Why I bought SRCL

Published on:
February 10, 2019
Reading time: 3 Minutes.
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After less than two days of research [1], I bought a few shares ofStericycle, a medical waste management company. At about $44 per share, Stericycle (SRCL on Nasdaq) is selling today at a much lower price compared to the past three years.

In 2018, SRCL traded between $75 and $45. In 2017, it changed hands between $88 and $61. And in 2016, the stock traded in the triple digits, between $152 and $111 per share.

Buying a few Stericycle shares

The loss in popularity is because of an abnormally high selling, general, and administrative costs (SG&A). You can see that by looking at the company's gross earnings of $1,486.9 million in 2016 and $2,462.5 in 2017.  While the 2016  SG&A were $1,053.1 million, they had mushroomed to $1,470.1 million in 2017. So, Stericycle reported earnings of $433.8 million in 2016 and a reported loss of $7.6 million in 2017.

Page 43 of the 10-k report provides more details about the $417 million difference in the SG&A expenses: because of a class-action lawsuit, the company paid $295 million and charged a $65 million goodwill impairment charge.

The income statement includes non-operating expenses which results in the understatement of earnings.

But these expenses were unrelated to on-going business. And without these non-operating expenses, the company would have reported earnings of $168 million, or $1.96 per share, in 2017.

Stericycle's valuation

Over the past decade, the company reported earnings each year. And during these ten years, investors valued the stock at earnings multiple as low as 21 times and as high as 62 times. The average earnings multiple range was 40 to 28 times the earnings.

I estimate the normalized earnings of the company to be $174 million or $2 per share, so the implied current valuation is 22 times. While still high, it is much less than the 10-year average.

Stericycle's runaway

Three factors are forming the runaway [2]. First, the amount of medical waste produced by hospitals is increasing. As the U.S. population ages, there are more operations. And that increases the number of tests, which increases the amount of medical waste.

Second, hospitals are slashing payroll expenses by outsourcing functions to third parties. Paying someone else to take care of waste management not only reduces overhead costs but reduces the liability associated with waste disposal.

The third factor is the regulation of medical waste. Most aspects of our lives, I believe, are becoming regulated and will become even more regulated. From how we marry to how we get a loan, there are more and more rules by which we must abide. And the more regulated the environment in which we live, the more attractive the service offered by companies such as Stericycle.

The amount of medical waste, a reduction in payroll expenses, and regulation will grow, a boon to Stericycle investors.

Stericycle's return on equity test and debt coverage test were reasonable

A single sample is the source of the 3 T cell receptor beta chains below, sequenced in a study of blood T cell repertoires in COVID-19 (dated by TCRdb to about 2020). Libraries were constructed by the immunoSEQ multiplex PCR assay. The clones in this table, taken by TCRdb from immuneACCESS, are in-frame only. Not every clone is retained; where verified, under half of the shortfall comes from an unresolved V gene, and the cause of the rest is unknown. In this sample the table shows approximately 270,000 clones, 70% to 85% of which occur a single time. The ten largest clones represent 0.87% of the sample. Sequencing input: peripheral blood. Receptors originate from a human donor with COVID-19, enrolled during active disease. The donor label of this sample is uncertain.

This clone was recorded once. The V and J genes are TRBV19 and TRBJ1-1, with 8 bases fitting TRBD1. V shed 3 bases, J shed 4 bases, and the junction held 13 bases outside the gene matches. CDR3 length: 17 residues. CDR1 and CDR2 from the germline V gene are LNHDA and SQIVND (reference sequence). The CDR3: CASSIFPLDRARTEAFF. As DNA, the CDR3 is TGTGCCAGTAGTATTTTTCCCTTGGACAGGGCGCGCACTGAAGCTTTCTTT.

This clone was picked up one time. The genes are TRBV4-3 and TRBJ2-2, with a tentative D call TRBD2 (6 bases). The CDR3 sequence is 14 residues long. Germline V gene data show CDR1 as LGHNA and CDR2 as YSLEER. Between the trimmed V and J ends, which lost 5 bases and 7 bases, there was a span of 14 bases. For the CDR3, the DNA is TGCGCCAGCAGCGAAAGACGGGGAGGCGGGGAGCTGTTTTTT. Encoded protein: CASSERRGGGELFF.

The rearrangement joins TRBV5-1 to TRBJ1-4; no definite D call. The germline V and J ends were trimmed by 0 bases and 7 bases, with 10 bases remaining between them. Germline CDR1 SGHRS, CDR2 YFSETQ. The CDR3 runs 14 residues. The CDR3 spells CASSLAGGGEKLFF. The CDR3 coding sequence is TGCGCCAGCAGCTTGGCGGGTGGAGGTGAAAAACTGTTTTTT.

To quickly calculate the return on equity, I used the following definitions. In the numerator: to the reported earnings, I added back depreciation and amortization and removed capital expenditures.

In the denominator: to estimate capital deployed, I removed from the reported assets the long-term debt. 

The average 3-year cash flow was $382 million, and the average 3-year capital was $4.1 billion, a reasonable return on equity of 9%.

For every dollar of asset, Stericycle had about 60 cents of debt - reasonable leverage, especially for a company that signs a multi-year contract with its customers.

The 5-year average gross earnings were $499 million, and the interest expense was $100 million, an adequate debt service coverage of about five times. While I expect Stericycle to report gross earnings to be $250 to $300 million in 2019, it is still at a reasonable debt service coverage of about three times.


A reader asked how I find stock ideas. Two sources are the Value Line Investment Survey and newsletters written by investment managers.

I learned about Stericycle from the Industry Perspective section of Diamond Hill Capital Management. I visited their website because I initially looked into buying shares of Diamond (DHIL on Nasdaq), a publicly-traded asset manager that reported tremendous growth in earnings over the past decade. 

Diamond earned $1.36 per share in 2008, $5.44 in 2012, and $14.48 in 2017. The stock is trading hands at about ten times the earnings per share, but I decided against buying the common stock [3].

In short, I investigated buying shares in Diamond, decided against it, and ended up buying 300 shares in a company Diamond had bought for their portfolio. And all this happened in less than two days.

FOOTNOTES: [1] I usually need weeks of research, at minimum, before I buy a stock. [2] From Mohnish Pabrai, I learned to look for 'the runaway of a stock.' What he means is to ask whether the industry in which the company operates will grow. [3] It is hard to predict the profits of a mutual fund such as Diamond. This is because their earnings are dependent on the amount of assets under management. And those in return are dependent on the performance of the mutual fund itself.